Nuffield Advanced Chemistry 1965

Organisers: Ernest Coulson (1960s), Bryan Stokes (1970s), and Michael Vokins (1980s and 1990s)

The rationale for teaching chemistry that had been set out in the Nuffield O-level Chemistry Handbook for teachers really came into its own with the development of the advanced level course.

The teaching developed students’ imaginative thinking. Theory was integrated with practical work. The teacher introduced theories which explained primary and secondary data.

Aids to understanding included:

  • The use of the Periodic Table to provide unifying patterns for the diverse properties of elements and their compounds.
  • The relationship between structure (atomic and molecular) and the properties of chemicals.   
  • the way in which energy transfers can determine the feasibility and outcomes of reactions.

Nuffield chemists worked with the London Board to develop new styles of assessment to support new approaches to teaching and learning, building on the successful methods developed for the O-level course.


This course developed the most commercially successful of the Nuffield patterns of publications, producing easy-to-use student books. These maintained the spirit of developing understanding through practical investigation, while providing sufficient guidance and support for students, teachers and technicians.

Refreshing and sustaining the course

During the 1970s and 1980s the examiners and teacher trainers took over Nuffield Advanced Chemistry, led by Michael Vokins at Bristol University. This took place largely without Nuffield assistance throughout the 1970s and 1980s, though Nuffield helped the team to produce new editions in the mid 1980s, the early 1990s, and again in 2000.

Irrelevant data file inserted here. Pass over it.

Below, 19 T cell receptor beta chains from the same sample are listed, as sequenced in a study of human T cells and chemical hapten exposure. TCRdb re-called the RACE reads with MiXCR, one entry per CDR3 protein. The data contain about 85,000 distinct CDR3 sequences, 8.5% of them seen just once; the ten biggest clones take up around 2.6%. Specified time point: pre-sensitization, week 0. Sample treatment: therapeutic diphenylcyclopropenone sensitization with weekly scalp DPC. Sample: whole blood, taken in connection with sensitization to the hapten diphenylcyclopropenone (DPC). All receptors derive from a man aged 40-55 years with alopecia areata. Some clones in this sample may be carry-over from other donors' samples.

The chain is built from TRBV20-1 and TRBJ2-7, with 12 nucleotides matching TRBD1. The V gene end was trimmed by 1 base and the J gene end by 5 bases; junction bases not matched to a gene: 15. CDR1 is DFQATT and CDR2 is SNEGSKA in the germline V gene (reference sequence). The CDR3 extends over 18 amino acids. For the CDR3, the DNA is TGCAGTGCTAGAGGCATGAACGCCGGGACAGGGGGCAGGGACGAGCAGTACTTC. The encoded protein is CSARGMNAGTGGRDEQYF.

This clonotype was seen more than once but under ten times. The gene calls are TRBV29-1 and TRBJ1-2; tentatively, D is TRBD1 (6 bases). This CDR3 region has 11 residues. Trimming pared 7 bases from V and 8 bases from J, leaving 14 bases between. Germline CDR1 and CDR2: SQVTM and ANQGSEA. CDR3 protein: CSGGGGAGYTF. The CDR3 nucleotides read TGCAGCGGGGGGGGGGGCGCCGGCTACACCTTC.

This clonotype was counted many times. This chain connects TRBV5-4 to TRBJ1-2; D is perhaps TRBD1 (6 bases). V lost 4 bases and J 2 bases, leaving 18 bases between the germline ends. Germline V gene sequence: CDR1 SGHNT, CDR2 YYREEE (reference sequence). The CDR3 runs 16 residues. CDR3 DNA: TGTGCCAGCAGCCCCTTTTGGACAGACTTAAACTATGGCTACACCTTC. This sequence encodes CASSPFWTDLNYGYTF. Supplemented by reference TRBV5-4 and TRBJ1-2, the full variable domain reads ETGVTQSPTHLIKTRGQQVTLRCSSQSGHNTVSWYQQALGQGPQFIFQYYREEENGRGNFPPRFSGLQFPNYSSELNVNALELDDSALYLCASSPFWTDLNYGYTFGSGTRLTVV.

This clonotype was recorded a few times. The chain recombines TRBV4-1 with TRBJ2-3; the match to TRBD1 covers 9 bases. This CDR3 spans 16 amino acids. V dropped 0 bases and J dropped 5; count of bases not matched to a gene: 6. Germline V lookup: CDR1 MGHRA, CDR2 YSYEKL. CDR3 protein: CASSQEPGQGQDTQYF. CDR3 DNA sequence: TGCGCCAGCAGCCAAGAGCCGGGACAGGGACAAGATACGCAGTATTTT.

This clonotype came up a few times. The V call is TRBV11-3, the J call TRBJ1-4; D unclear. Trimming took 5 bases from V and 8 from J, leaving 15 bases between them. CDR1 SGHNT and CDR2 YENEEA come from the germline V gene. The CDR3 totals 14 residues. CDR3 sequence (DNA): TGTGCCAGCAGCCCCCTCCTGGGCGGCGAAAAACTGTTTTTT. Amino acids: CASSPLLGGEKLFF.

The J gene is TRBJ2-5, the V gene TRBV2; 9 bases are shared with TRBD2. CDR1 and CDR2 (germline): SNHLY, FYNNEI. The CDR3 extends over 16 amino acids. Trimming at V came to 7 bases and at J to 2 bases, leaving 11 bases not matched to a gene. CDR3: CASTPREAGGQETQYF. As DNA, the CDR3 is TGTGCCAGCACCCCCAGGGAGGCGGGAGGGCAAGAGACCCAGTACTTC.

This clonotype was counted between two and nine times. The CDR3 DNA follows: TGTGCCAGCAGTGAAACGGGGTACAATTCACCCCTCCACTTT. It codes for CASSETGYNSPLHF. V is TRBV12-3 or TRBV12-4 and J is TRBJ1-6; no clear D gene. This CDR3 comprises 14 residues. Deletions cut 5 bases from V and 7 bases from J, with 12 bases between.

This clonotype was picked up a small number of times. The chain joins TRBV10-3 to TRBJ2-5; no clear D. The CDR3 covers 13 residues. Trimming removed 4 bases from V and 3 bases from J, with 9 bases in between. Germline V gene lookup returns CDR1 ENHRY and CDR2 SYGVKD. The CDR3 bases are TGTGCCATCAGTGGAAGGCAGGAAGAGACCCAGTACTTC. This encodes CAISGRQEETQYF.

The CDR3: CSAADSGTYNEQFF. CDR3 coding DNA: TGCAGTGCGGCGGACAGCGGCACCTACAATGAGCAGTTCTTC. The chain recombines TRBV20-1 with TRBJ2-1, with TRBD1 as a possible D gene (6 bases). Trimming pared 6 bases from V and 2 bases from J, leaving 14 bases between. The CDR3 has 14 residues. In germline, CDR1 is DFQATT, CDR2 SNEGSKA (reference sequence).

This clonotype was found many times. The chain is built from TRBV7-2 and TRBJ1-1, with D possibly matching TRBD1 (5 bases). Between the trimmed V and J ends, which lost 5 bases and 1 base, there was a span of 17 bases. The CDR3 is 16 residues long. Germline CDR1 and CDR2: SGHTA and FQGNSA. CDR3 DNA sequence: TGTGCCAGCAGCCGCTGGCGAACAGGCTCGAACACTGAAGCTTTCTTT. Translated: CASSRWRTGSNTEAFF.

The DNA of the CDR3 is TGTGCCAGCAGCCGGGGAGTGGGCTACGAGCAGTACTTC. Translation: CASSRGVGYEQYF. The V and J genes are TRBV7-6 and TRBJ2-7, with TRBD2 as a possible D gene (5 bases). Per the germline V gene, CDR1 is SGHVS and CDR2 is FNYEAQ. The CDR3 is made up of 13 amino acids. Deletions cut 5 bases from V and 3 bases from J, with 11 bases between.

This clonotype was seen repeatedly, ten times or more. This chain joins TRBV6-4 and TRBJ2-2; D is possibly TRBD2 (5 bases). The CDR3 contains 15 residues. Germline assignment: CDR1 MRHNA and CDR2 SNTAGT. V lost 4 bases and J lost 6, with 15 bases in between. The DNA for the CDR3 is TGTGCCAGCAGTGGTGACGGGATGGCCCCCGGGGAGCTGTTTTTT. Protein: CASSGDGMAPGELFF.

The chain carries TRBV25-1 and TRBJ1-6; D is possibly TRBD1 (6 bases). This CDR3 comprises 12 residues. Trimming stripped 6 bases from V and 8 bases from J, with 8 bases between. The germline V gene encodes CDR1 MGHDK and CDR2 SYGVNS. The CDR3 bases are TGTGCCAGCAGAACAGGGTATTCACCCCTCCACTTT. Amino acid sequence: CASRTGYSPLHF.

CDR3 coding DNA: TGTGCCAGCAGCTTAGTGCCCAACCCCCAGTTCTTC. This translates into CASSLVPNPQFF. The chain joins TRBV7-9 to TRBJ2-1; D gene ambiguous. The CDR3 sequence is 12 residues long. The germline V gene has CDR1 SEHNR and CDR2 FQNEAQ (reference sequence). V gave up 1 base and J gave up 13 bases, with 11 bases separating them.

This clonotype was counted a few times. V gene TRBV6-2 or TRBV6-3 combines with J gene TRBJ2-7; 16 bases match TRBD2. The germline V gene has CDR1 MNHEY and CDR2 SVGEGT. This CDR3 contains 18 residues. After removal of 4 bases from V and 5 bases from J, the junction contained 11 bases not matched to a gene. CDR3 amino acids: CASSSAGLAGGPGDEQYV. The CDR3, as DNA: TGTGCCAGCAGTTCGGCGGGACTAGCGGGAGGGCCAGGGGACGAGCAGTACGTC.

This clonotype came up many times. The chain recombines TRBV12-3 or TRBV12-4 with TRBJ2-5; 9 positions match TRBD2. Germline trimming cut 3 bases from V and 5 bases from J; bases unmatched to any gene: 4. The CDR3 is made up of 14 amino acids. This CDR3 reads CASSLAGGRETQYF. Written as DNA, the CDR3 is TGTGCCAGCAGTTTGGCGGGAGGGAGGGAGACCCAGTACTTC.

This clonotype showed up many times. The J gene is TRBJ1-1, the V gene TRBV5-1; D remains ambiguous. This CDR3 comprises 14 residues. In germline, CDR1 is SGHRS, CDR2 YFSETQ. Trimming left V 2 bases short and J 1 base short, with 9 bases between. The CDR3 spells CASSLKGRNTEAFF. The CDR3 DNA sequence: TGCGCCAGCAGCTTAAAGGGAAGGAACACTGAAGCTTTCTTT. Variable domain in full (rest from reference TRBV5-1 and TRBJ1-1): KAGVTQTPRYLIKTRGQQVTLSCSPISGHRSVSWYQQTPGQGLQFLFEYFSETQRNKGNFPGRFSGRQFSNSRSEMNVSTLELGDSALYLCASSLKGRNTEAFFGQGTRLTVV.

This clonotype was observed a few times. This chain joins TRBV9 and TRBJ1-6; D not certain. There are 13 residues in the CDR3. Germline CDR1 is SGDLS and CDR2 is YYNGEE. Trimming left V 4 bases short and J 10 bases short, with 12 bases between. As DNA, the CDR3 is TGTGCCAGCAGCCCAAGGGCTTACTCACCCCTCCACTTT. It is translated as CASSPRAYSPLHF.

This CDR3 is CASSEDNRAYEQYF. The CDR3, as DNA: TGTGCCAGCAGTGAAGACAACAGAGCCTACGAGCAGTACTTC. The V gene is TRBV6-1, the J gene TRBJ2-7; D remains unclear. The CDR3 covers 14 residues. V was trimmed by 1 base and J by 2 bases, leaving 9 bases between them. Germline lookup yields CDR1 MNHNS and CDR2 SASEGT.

Every year, for over 40 years, local enthusiasts hosted summer meetings at which teachers could meet with each other, hear from the examiners, and be updated on new developments.


The development of the Nuffield Advanced Chemistry course started in 1965, and by 1979, 34% of schools and colleges were either doing the Nuffield Advanced Chemistry exam or making substantial use of the materials. The Nuffield Advanced Chemistry course which started in 1968 ran for 40 years, continuing to be taught in schools and colleges until 2009.

Nuffield Advanced Chemistry teachers were leading contributors to Salters Advanced Chemistry in the 1980s; like Nuffield Chemistry, Salters adopted the approach to entropy developed by the Nuffield Physics team.

The teaching approaches and the books were also adopted overseas, with a Greek edition published in the 1990s.

The Nuffield Chemistry Re:act student website ran from 2002–2011, providing a question-and-answer service with replies from real teachers and publishing useful answers on the site. In 2010 there were 289,398 visits. This site also made it possible to publish online a 4th edition of the Special Studies of Applied Chemistry which had always been an important feature of the course.

The Re:act service for students is now part of the Royal Society of Chemistry’s Learn Chemistrywebsite.